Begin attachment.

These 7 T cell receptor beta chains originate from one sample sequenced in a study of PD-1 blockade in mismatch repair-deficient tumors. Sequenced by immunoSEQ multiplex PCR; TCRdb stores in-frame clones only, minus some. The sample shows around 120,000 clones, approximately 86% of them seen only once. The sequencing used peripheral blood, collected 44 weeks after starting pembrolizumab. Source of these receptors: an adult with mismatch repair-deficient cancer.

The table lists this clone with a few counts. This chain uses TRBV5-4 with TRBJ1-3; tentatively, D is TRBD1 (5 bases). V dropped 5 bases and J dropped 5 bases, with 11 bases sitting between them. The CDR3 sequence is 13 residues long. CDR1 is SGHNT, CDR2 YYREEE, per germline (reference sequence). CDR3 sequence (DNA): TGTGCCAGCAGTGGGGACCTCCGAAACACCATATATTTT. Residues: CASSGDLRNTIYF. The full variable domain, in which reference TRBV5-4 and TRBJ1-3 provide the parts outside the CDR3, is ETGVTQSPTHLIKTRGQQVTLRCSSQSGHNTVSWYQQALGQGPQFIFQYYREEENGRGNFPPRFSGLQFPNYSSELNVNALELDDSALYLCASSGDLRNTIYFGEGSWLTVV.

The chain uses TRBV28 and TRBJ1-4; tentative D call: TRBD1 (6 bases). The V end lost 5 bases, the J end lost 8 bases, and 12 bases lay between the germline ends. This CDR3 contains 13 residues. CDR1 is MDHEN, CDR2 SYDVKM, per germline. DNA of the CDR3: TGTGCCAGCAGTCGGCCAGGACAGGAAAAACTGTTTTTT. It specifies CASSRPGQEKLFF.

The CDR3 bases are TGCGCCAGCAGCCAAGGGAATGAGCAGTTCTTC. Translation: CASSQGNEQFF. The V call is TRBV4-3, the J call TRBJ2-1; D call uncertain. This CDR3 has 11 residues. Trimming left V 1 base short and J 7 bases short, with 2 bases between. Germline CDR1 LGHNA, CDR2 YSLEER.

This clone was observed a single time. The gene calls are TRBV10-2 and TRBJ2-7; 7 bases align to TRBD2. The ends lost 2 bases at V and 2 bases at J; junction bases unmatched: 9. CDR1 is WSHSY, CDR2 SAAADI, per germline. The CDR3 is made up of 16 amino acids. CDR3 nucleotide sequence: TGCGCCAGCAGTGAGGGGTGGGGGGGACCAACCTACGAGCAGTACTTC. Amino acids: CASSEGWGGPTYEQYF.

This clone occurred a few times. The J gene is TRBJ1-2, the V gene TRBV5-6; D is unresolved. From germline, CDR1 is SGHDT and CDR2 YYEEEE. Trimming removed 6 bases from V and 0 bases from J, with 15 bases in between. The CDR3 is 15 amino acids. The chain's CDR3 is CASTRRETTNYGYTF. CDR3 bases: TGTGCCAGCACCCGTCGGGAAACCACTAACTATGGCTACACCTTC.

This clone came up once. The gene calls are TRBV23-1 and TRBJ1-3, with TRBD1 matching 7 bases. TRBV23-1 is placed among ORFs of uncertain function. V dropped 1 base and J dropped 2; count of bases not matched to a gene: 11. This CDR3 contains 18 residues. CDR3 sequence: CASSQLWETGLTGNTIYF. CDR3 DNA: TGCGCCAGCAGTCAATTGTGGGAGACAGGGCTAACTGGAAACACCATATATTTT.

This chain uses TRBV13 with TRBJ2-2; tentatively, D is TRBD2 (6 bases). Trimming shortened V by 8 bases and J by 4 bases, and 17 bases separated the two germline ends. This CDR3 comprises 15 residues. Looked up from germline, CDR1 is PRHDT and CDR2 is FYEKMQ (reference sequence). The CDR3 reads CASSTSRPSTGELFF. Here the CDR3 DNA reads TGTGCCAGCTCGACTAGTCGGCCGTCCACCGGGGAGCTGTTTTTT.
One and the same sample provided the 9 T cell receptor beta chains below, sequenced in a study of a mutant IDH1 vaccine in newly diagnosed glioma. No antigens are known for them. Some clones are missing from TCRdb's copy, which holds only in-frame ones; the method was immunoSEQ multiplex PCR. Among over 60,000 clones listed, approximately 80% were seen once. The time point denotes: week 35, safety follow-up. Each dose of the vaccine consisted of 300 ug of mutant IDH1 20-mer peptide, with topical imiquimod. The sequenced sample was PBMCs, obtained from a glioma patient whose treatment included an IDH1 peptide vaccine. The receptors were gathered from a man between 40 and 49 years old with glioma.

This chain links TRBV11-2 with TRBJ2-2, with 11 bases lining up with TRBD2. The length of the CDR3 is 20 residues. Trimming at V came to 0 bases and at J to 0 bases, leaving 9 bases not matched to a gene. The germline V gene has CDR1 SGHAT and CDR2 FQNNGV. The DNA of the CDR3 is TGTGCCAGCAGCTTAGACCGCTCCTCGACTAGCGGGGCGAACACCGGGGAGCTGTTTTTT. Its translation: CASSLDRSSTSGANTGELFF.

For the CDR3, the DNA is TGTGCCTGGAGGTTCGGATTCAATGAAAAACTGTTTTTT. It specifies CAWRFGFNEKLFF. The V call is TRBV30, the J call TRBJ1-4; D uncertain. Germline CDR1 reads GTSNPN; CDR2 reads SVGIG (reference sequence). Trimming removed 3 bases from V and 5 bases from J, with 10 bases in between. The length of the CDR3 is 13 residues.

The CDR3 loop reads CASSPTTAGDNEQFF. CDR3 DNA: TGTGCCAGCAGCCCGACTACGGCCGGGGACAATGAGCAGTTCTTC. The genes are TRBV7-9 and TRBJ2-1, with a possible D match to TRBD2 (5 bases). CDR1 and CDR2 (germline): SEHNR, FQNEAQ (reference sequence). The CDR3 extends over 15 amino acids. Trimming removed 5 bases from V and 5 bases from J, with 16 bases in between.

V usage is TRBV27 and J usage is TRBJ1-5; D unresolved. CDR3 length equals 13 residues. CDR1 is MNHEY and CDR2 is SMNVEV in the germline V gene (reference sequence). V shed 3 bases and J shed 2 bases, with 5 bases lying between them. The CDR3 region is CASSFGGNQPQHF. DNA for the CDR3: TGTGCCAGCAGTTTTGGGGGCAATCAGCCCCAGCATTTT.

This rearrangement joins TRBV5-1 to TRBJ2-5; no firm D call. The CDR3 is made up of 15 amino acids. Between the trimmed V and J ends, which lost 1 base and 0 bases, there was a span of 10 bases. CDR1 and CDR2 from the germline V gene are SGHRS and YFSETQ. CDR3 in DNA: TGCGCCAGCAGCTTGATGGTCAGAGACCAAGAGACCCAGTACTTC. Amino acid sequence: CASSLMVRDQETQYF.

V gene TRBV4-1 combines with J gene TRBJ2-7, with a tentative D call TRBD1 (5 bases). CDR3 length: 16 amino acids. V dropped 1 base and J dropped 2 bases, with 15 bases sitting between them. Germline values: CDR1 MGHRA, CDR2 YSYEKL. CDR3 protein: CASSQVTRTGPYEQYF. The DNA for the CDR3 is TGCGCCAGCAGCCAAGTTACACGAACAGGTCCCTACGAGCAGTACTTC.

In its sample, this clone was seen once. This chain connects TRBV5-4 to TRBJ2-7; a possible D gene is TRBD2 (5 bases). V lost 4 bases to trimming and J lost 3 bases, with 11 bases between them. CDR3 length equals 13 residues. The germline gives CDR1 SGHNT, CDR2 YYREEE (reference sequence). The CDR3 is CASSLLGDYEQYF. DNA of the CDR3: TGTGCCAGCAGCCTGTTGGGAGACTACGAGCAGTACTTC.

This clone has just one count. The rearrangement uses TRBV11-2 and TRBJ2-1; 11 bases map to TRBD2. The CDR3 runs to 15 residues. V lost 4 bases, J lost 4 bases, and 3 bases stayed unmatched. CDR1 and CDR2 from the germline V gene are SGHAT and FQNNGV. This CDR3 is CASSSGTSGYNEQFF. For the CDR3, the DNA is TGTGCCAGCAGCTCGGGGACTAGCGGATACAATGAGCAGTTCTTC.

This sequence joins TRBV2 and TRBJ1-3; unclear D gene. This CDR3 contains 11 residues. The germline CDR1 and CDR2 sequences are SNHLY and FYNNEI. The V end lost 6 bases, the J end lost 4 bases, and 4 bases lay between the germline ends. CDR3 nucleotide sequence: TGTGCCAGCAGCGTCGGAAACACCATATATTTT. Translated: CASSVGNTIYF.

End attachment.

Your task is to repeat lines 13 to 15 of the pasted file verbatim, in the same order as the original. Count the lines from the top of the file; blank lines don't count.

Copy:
V usage is TRBV27 and J usage is TRBJ1-5; D unresolved. CDR3 length equals 13 residues. CDR1 is MNHEY and CDR2 is SMNVEV in the germline V gene (reference sequence). V shed 3 bases and J shed 2 bases, with 5 bases lying between them. The CDR3 region is CASSFGGNQPQHF. DNA for the CDR3: TGTGCCAGCAGTTTTGGGGGCAATCAGCCCCAGCATTTT.

This rearrangement joins TRBV5-1 to TRBJ2-5; no firm D call. The CDR3 is made up of 15 amino acids. Between the trimmed V and J ends, which lost 1 base and 0 bases, there was a span of 10 bases. CDR1 and CDR2 from the germline V gene are SGHRS and YFSETQ. CDR3 in DNA: TGCGCCAGCAGCTTGATGGTCAGAGACCAAGAGACCCAGTACTTC. Amino acid sequence: CASSLMVRDQETQYF.

V gene TRBV4-1 combines with J gene TRBJ2-7, with a tentative D call TRBD1 (5 bases). CDR3 length: 16 amino acids. V dropped 1 base and J dropped 2 bases, with 15 bases sitting between them. Germline values: CDR1 MGHRA, CDR2 YSYEKL. CDR3 protein: CASSQVTRTGPYEQYF. The DNA for the CDR3 is TGCGCCAGCAGCCAAGTTACACGAACAGGTCCCTACGAGCAGTACTTC.